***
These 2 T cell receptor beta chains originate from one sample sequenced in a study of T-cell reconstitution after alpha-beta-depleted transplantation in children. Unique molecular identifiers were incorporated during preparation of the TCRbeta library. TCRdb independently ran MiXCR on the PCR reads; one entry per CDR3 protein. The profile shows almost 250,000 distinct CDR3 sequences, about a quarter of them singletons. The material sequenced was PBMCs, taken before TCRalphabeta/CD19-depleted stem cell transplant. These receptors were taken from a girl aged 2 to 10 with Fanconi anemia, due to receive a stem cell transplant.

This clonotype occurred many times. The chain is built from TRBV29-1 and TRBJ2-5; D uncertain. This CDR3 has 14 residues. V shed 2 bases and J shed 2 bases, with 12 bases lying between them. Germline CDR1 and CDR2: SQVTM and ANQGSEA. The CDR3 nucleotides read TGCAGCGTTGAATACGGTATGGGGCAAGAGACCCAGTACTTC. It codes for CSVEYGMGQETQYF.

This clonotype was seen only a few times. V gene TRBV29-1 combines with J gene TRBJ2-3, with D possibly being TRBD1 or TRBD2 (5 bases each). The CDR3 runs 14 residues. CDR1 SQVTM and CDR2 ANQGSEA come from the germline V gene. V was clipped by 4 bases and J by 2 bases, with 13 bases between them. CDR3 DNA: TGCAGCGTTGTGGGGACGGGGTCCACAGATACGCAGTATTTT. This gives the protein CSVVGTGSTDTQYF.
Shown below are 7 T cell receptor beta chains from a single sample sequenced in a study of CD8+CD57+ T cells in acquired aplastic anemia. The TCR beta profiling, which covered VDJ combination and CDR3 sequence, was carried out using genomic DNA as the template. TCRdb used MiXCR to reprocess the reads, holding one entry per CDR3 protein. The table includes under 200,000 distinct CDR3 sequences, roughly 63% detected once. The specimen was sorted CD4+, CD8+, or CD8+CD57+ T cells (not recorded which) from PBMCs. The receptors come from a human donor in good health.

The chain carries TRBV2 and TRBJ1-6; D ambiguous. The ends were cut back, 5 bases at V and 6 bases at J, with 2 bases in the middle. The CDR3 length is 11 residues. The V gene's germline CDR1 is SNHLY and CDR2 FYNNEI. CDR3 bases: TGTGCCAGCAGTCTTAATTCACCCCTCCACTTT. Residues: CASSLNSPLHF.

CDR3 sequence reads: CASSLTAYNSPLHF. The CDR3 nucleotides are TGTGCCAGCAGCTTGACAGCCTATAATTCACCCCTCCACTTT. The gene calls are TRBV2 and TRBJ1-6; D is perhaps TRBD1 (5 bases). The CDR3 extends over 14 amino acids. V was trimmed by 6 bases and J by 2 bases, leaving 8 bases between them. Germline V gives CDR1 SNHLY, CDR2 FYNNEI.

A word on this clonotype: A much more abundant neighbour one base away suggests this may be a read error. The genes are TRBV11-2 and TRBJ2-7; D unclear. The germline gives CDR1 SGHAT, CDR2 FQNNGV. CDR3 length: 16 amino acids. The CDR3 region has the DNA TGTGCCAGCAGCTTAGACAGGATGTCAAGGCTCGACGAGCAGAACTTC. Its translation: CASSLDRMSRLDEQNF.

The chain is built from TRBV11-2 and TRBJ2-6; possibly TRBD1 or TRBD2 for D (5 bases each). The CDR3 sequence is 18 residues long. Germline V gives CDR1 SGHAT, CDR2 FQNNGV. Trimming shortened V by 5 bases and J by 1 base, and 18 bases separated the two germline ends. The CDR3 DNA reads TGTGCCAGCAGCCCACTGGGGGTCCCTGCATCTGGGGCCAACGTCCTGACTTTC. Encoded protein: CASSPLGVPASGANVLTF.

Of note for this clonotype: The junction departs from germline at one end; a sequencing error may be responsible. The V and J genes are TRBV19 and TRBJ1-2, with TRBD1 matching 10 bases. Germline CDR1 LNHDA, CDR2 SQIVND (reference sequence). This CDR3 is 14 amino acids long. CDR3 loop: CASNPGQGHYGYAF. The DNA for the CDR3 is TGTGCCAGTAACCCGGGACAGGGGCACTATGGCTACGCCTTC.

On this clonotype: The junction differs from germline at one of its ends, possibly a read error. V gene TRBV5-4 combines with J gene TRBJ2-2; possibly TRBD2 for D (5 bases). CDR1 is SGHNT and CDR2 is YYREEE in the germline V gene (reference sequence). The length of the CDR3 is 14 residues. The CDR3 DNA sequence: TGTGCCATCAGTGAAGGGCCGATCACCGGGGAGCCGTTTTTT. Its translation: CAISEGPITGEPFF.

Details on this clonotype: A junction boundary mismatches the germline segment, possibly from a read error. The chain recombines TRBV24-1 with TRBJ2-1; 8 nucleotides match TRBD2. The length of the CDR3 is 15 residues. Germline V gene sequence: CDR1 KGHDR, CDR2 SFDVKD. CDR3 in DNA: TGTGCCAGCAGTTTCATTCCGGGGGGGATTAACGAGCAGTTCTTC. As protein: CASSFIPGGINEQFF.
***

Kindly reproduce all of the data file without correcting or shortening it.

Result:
These 2 T cell receptor beta chains originate from one sample sequenced in a study of T-cell reconstitution after alpha-beta-depleted transplantation in children. Unique molecular identifiers were incorporated during preparation of the TCRbeta library. TCRdb independently ran MiXCR on the PCR reads; one entry per CDR3 protein. The profile shows almost 250,000 distinct CDR3 sequences, about a quarter of them singletons. The material sequenced was PBMCs, taken before TCRalphabeta/CD19-depleted stem cell transplant. These receptors were taken from a girl aged 2 to 10 with Fanconi anemia, due to receive a stem cell transplant.

This clonotype occurred many times. The chain is built from TRBV29-1 and TRBJ2-5; D uncertain. This CDR3 has 14 residues. V shed 2 bases and J shed 2 bases, with 12 bases lying between them. Germline CDR1 and CDR2: SQVTM and ANQGSEA. The CDR3 nucleotides read TGCAGCGTTGAATACGGTATGGGGCAAGAGACCCAGTACTTC. It codes for CSVEYGMGQETQYF.

This clonotype was seen only a few times. V gene TRBV29-1 combines with J gene TRBJ2-3, with D possibly being TRBD1 or TRBD2 (5 bases each). The CDR3 runs 14 residues. CDR1 SQVTM and CDR2 ANQGSEA come from the germline V gene. V was clipped by 4 bases and J by 2 bases, with 13 bases between them. CDR3 DNA: TGCAGCGTTGTGGGGACGGGGTCCACAGATACGCAGTATTTT. This gives the protein CSVVGTGSTDTQYF.
Shown below are 7 T cell receptor beta chains from a single sample sequenced in a study of CD8+CD57+ T cells in acquired aplastic anemia. The TCR beta profiling, which covered VDJ combination and CDR3 sequence, was carried out using genomic DNA as the template. TCRdb used MiXCR to reprocess the reads, holding one entry per CDR3 protein. The table includes under 200,000 distinct CDR3 sequences, roughly 63% detected once. The specimen was sorted CD4+, CD8+, or CD8+CD57+ T cells (not recorded which) from PBMCs. The receptors come from a human donor in good health.

The chain carries TRBV2 and TRBJ1-6; D ambiguous. The ends were cut back, 5 bases at V and 6 bases at J, with 2 bases in the middle. The CDR3 length is 11 residues. The V gene's germline CDR1 is SNHLY and CDR2 FYNNEI. CDR3 bases: TGTGCCAGCAGTCTTAATTCACCCCTCCACTTT. Residues: CASSLNSPLHF.

CDR3 sequence reads: CASSLTAYNSPLHF. The CDR3 nucleotides are TGTGCCAGCAGCTTGACAGCCTATAATTCACCCCTCCACTTT. The gene calls are TRBV2 and TRBJ1-6; D is perhaps TRBD1 (5 bases). The CDR3 extends over 14 amino acids. V was trimmed by 6 bases and J by 2 bases, leaving 8 bases between them. Germline V gives CDR1 SNHLY, CDR2 FYNNEI.

A word on this clonotype: A much more abundant neighbour one base away suggests this may be a read error. The genes are TRBV11-2 and TRBJ2-7; D unclear. The germline gives CDR1 SGHAT, CDR2 FQNNGV. CDR3 length: 16 amino acids. The CDR3 region has the DNA TGTGCCAGCAGCTTAGACAGGATGTCAAGGCTCGACGAGCAGAACTTC. Its translation: CASSLDRMSRLDEQNF.

The chain is built from TRBV11-2 and TRBJ2-6; possibly TRBD1 or TRBD2 for D (5 bases each). The CDR3 sequence is 18 residues long. Germline V gives CDR1 SGHAT, CDR2 FQNNGV. Trimming shortened V by 5 bases and J by 1 base, and 18 bases separated the two germline ends. The CDR3 DNA reads TGTGCCAGCAGCCCACTGGGGGTCCCTGCATCTGGGGCCAACGTCCTGACTTTC. Encoded protein: CASSPLGVPASGANVLTF.

Of note for this clonotype: The junction departs from germline at one end; a sequencing error may be responsible. The V and J genes are TRBV19 and TRBJ1-2, with TRBD1 matching 10 bases. Germline CDR1 LNHDA, CDR2 SQIVND (reference sequence). This CDR3 is 14 amino acids long. CDR3 loop: CASNPGQGHYGYAF. The DNA for the CDR3 is TGTGCCAGTAACCCGGGACAGGGGCACTATGGCTACGCCTTC.

On this clonotype: The junction differs from germline at one of its ends, possibly a read error. V gene TRBV5-4 combines with J gene TRBJ2-2; possibly TRBD2 for D (5 bases). CDR1 is SGHNT and CDR2 is YYREEE in the germline V gene (reference sequence). The length of the CDR3 is 14 residues. The CDR3 DNA sequence: TGTGCCATCAGTGAAGGGCCGATCACCGGGGAGCCGTTTTTT. Its translation: CAISEGPITGEPFF.

Details on this clonotype: A junction boundary mismatches the germline segment, possibly from a read error. The chain recombines TRBV24-1 with TRBJ2-1; 8 nucleotides match TRBD2. The length of the CDR3 is 15 residues. Germline V gene sequence: CDR1 KGHDR, CDR2 SFDVKD. CDR3 in DNA: TGTGCCAGCAGTTTCATTCCGGGGGGGATTAACGAGCAGTTCTTC. As protein: CASSFIPGGINEQFF.